February 02, 2012
Last week, we took our long term 2011 Chevrolet Volt to fix its cracked shifter. There isn't a Chevrolet dealership in Santa Monica and the Infiniti dealer we usually go to (which used to be a Chevy dealer but still works on the cars) cannot perform warranty work. Our next option was to take it to a nearby Cadillac/GMC dealer that works on all GM models.
Our Volt was probably one of the first they had seen. I got a few "What's this car doing here?" looks from some of the employees and customers. While the service advisor was writing the repair order, he checked with his manager to verify if the cracked shifter would qualify for a warranty claim. The manager signed off on the repairs and the advisor said they would overnight the part.
January 23, 2012
The Volt's shifter has had a crack in its plastic shifter casing since at least September, and its only gotten worse since I reported it back in October. Well, it got really bad on Friday.
I pulled the shifter back, rubbed my fingers across the rough, raised crack (oh dear, this is just asking for jokes). It felt worse than before, and admittedly, I picked at it slightly. With less force than you'd use to removed the shell from a hard-boiled egg, this was the result. A huge chunk is just clinging to dear life on the left side like a broken nail. And like a broken nail, it was hard not to play with it and no doubt rip it clean off. Although really, the only solution is to get it replaced.
I no longer think this is the result of someone dropping something on the shifter as I've heard other Volts have suffered from this problem. Recall that this is not the original shifter design for the Volt. It originally had this guy, which spanned the entire space in the center stack. However, I imagine someone realized that this design could potentially lead to fingers getting stuck between shifter and center stack space. That would probably be worse than a huge chunk breaking off, but neither situation is ideal.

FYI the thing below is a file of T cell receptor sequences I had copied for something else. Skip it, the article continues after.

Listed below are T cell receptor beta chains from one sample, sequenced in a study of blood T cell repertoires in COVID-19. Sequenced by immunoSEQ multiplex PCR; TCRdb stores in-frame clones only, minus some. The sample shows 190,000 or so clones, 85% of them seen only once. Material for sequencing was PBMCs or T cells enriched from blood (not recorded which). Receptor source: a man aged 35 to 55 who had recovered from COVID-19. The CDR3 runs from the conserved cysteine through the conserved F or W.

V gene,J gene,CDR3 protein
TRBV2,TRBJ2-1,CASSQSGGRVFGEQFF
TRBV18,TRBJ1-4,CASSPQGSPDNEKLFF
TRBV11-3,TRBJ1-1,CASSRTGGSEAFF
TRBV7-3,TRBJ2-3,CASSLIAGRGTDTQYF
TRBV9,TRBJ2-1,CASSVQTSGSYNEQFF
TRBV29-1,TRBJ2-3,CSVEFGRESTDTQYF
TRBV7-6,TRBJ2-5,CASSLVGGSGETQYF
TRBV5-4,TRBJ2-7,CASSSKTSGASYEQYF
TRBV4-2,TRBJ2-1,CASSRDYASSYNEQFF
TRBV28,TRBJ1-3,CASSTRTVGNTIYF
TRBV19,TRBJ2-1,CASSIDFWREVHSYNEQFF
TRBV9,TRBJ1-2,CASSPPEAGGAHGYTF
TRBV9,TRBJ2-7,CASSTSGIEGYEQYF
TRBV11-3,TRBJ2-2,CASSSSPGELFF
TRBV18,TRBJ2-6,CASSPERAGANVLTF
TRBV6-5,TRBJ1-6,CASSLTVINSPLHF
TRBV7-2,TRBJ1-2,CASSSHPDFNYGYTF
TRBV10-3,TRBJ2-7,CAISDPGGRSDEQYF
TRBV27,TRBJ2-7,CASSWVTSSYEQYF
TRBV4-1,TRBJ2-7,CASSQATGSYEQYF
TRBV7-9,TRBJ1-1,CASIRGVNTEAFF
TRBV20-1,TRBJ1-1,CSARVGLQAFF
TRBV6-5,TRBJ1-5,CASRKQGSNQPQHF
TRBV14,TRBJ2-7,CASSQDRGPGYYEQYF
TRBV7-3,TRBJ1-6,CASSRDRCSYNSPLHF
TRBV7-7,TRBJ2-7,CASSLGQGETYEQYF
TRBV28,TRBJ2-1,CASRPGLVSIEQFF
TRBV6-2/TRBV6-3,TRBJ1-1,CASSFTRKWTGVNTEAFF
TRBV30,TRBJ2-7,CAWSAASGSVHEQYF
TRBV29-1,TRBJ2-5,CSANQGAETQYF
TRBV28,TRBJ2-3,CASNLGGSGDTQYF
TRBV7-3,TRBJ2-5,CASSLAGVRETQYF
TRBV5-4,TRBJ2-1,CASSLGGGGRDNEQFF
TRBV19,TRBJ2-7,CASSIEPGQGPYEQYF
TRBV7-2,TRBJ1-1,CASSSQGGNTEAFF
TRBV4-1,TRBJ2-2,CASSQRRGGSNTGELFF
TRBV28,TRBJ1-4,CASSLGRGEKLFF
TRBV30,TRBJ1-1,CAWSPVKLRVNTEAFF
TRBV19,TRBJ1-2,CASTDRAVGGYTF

James Riswick, Automotive Editor @ 14,489 miles
This is what it looked like in September.
November 30, 2011
Just before the 2011 L.A. Auto Show, I got an email from General Motors about a blog I'd written on a squeak in our Chevy Volt. They read the blog and then scoured their web of Volt owners to see if anyone else was having a similar experience. They weren't. This made us feel special. It made GM even more determined to get to the bottom of it.
Well, it just so happened that Jim Federico, Executive Director of mini and small cars and electric vehicles, would be flying into town for the show and, with our permission, would like to take a look at the car. They knew our office was in between the airport and the LA Show and asked if Jim could stop by on his way from one to the other.
We told them we couldn't let them fix it, but we'd be happy to have him by the office to inspect our Volt. Federico has worked as an engineer and executive with GM for 30 years and is responsible for the Opel Insignia, Chevy Silverado and Cadillac CTS.
Federico showed up fresh off the flight dressed in a sharper looking suit than I'll likely wear to my wedding and spent no time before tossing his briefcase to the floor and crouching under the car. Engineers.
He then hopped in the passenger seat and asked me if I could replicate the squeak and, approximately, how far we'd have to go to hear it. Luckily, the shroud over the IP makes the super annoying noise as well at 0 mph as it does at 20 -- you just have to coax it a little. Pushing down extremely lightly on the left corner produces the sound every time and with almost the exact same frequency as it does if you let the car wiggle it on a rough road.
I got one light squeak out and Jim slid out of the passenger seat and over to the driver seat where I was sitting.
"It's not a squeak."
I'm sure at this point I'm going to get some crazy PR spin here.
"It's a creak," he says with a grin. "We call this a creak."